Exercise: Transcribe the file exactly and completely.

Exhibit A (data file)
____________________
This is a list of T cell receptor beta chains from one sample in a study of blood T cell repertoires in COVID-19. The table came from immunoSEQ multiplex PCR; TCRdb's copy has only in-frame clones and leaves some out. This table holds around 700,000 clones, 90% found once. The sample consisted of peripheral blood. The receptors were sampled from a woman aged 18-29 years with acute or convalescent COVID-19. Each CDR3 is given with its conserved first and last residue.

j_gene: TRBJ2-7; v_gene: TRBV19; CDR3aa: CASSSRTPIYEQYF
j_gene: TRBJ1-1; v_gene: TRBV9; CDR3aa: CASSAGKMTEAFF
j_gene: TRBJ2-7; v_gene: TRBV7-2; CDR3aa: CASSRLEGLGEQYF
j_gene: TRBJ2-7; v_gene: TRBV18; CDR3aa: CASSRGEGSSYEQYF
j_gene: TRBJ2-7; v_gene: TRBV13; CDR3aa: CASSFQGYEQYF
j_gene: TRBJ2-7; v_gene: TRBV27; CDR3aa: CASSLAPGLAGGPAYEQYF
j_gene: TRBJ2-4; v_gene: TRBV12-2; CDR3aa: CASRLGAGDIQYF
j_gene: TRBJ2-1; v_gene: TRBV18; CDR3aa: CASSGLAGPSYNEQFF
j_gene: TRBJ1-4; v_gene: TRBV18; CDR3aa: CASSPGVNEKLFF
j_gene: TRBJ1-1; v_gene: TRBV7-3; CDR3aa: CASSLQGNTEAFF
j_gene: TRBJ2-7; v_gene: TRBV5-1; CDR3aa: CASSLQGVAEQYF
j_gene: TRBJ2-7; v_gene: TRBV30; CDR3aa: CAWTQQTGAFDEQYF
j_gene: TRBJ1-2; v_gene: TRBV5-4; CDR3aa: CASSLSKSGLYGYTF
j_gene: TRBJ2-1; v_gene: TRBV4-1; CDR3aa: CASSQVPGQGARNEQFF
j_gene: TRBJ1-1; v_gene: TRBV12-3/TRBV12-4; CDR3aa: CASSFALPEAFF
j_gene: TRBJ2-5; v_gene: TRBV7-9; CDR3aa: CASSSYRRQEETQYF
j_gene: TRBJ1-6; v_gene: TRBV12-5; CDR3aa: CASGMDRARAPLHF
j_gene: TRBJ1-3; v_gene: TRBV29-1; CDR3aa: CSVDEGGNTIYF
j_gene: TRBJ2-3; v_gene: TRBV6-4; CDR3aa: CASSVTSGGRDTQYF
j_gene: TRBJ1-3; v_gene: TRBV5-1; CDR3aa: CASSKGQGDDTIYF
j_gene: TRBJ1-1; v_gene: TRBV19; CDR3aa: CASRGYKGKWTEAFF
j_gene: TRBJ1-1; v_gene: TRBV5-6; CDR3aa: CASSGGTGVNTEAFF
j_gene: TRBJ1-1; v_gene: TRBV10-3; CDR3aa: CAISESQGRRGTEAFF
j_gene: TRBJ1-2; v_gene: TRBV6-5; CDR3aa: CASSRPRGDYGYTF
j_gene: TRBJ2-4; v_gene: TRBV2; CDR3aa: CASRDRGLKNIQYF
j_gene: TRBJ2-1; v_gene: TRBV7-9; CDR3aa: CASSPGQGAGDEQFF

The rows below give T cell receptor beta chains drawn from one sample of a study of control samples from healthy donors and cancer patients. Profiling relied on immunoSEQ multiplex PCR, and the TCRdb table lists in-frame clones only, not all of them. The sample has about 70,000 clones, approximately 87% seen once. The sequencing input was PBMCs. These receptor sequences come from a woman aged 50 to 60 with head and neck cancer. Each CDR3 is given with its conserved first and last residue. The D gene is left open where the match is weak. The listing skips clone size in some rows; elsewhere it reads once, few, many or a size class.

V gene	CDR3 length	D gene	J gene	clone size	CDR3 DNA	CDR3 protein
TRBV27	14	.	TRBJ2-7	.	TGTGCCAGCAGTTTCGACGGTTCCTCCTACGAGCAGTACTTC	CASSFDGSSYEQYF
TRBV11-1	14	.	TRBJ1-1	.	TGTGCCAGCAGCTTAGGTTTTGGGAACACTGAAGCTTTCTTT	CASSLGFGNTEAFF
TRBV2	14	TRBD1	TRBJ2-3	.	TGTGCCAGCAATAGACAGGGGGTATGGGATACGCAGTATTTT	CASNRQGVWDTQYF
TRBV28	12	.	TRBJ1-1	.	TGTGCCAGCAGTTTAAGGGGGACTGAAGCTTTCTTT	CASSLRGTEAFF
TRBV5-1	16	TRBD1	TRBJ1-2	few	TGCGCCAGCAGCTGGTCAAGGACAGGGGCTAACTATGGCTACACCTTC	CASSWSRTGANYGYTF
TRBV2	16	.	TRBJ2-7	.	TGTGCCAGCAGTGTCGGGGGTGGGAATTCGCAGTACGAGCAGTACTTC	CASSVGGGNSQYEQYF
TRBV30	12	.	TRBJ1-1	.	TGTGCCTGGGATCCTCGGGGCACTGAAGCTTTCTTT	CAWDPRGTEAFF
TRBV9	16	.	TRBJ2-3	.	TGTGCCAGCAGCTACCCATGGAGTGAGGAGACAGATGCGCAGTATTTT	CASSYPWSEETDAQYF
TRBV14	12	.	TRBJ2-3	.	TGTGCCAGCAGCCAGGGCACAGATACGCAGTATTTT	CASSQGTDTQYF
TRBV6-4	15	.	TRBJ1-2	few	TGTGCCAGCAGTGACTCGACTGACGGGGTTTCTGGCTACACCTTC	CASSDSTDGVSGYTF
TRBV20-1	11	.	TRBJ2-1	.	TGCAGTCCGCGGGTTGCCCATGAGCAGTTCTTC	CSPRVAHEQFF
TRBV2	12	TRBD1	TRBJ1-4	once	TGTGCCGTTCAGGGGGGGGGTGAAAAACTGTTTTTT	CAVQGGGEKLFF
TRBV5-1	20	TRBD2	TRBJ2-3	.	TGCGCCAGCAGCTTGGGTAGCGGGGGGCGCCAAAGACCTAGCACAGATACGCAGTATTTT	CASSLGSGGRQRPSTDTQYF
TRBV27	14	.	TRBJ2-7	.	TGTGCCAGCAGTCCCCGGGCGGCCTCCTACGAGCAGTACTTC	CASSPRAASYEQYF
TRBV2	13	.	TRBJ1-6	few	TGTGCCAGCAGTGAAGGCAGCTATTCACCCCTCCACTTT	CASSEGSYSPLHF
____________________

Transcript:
This is a list of T cell receptor beta chains from one sample in a study of blood T cell repertoires in COVID-19. The table came from immunoSEQ multiplex PCR; TCRdb's copy has only in-frame clones and leaves some out. This table holds around 700,000 clones, 90% found once. The sample consisted of peripheral blood. The receptors were sampled from a woman aged 18-29 years with acute or convalescent COVID-19. Each CDR3 is given with its conserved first and last residue.

j_gene: TRBJ2-7; v_gene: TRBV19; CDR3aa: CASSSRTPIYEQYF
j_gene: TRBJ1-1; v_gene: TRBV9; CDR3aa: CASSAGKMTEAFF
j_gene: TRBJ2-7; v_gene: TRBV7-2; CDR3aa: CASSRLEGLGEQYF
j_gene: TRBJ2-7; v_gene: TRBV18; CDR3aa: CASSRGEGSSYEQYF
j_gene: TRBJ2-7; v_gene: TRBV13; CDR3aa: CASSFQGYEQYF
j_gene: TRBJ2-7; v_gene: TRBV27; CDR3aa: CASSLAPGLAGGPAYEQYF
j_gene: TRBJ2-4; v_gene: TRBV12-2; CDR3aa: CASRLGAGDIQYF
j_gene: TRBJ2-1; v_gene: TRBV18; CDR3aa: CASSGLAGPSYNEQFF
j_gene: TRBJ1-4; v_gene: TRBV18; CDR3aa: CASSPGVNEKLFF
j_gene: TRBJ1-1; v_gene: TRBV7-3; CDR3aa: CASSLQGNTEAFF
j_gene: TRBJ2-7; v_gene: TRBV5-1; CDR3aa: CASSLQGVAEQYF
j_gene: TRBJ2-7; v_gene: TRBV30; CDR3aa: CAWTQQTGAFDEQYF
j_gene: TRBJ1-2; v_gene: TRBV5-4; CDR3aa: CASSLSKSGLYGYTF
j_gene: TRBJ2-1; v_gene: TRBV4-1; CDR3aa: CASSQVPGQGARNEQFF
j_gene: TRBJ1-1; v_gene: TRBV12-3/TRBV12-4; CDR3aa: CASSFALPEAFF
j_gene: TRBJ2-5; v_gene: TRBV7-9; CDR3aa: CASSSYRRQEETQYF
j_gene: TRBJ1-6; v_gene: TRBV12-5; CDR3aa: CASGMDRARAPLHF
j_gene: TRBJ1-3; v_gene: TRBV29-1; CDR3aa: CSVDEGGNTIYF
j_gene: TRBJ2-3; v_gene: TRBV6-4; CDR3aa: CASSVTSGGRDTQYF
j_gene: TRBJ1-3; v_gene: TRBV5-1; CDR3aa: CASSKGQGDDTIYF
j_gene: TRBJ1-1; v_gene: TRBV19; CDR3aa: CASRGYKGKWTEAFF
j_gene: TRBJ1-1; v_gene: TRBV5-6; CDR3aa: CASSGGTGVNTEAFF
j_gene: TRBJ1-1; v_gene: TRBV10-3; CDR3aa: CAISESQGRRGTEAFF
j_gene: TRBJ1-2; v_gene: TRBV6-5; CDR3aa: CASSRPRGDYGYTF
j_gene: TRBJ2-4; v_gene: TRBV2; CDR3aa: CASRDRGLKNIQYF
j_gene: TRBJ2-1; v_gene: TRBV7-9; CDR3aa: CASSPGQGAGDEQFF

The rows below give T cell receptor beta chains drawn from one sample of a study of control samples from healthy donors and cancer patients. Profiling relied on immunoSEQ multiplex PCR, and the TCRdb table lists in-frame clones only, not all of them. The sample has about 70,000 clones, approximately 87% seen once. The sequencing input was PBMCs. These receptor sequences come from a woman aged 50 to 60 with head and neck cancer. Each CDR3 is given with its conserved first and last residue. The D gene is left open where the match is weak. The listing skips clone size in some rows; elsewhere it reads once, few, many or a size class.

V gene	CDR3 length	D gene	J gene	clone size	CDR3 DNA	CDR3 protein
TRBV27	14	.	TRBJ2-7	.	TGTGCCAGCAGTTTCGACGGTTCCTCCTACGAGCAGTACTTC	CASSFDGSSYEQYF
TRBV11-1	14	.	TRBJ1-1	.	TGTGCCAGCAGCTTAGGTTTTGGGAACACTGAAGCTTTCTTT	CASSLGFGNTEAFF
TRBV2	14	TRBD1	TRBJ2-3	.	TGTGCCAGCAATAGACAGGGGGTATGGGATACGCAGTATTTT	CASNRQGVWDTQYF
TRBV28	12	.	TRBJ1-1	.	TGTGCCAGCAGTTTAAGGGGGACTGAAGCTTTCTTT	CASSLRGTEAFF
TRBV5-1	16	TRBD1	TRBJ1-2	few	TGCGCCAGCAGCTGGTCAAGGACAGGGGCTAACTATGGCTACACCTTC	CASSWSRTGANYGYTF
TRBV2	16	.	TRBJ2-7	.	TGTGCCAGCAGTGTCGGGGGTGGGAATTCGCAGTACGAGCAGTACTTC	CASSVGGGNSQYEQYF
TRBV30	12	.	TRBJ1-1	.	TGTGCCTGGGATCCTCGGGGCACTGAAGCTTTCTTT	CAWDPRGTEAFF
TRBV9	16	.	TRBJ2-3	.	TGTGCCAGCAGCTACCCATGGAGTGAGGAGACAGATGCGCAGTATTTT	CASSYPWSEETDAQYF
TRBV14	12	.	TRBJ2-3	.	TGTGCCAGCAGCCAGGGCACAGATACGCAGTATTTT	CASSQGTDTQYF
TRBV6-4	15	.	TRBJ1-2	few	TGTGCCAGCAGTGACTCGACTGACGGGGTTTCTGGCTACACCTTC	CASSDSTDGVSGYTF
TRBV20-1	11	.	TRBJ2-1	.	TGCAGTCCGCGGGTTGCCCATGAGCAGTTCTTC	CSPRVAHEQFF
TRBV2	12	TRBD1	TRBJ1-4	once	TGTGCCGTTCAGGGGGGGGGTGAAAAACTGTTTTTT	CAVQGGGEKLFF
TRBV5-1	20	TRBD2	TRBJ2-3	.	TGCGCCAGCAGCTTGGGTAGCGGGGGGCGCCAAAGACCTAGCACAGATACGCAGTATTTT	CASSLGSGGRQRPSTDTQYF
TRBV27	14	.	TRBJ2-7	.	TGTGCCAGCAGTCCCCGGGCGGCCTCCTACGAGCAGTACTTC	CASSPRAASYEQYF
TRBV2	13	.	TRBJ1-6	few	TGTGCCAGCAGTGAAGGCAGCTATTCACCCCTCCACTTT	CASSEGSYSPLHF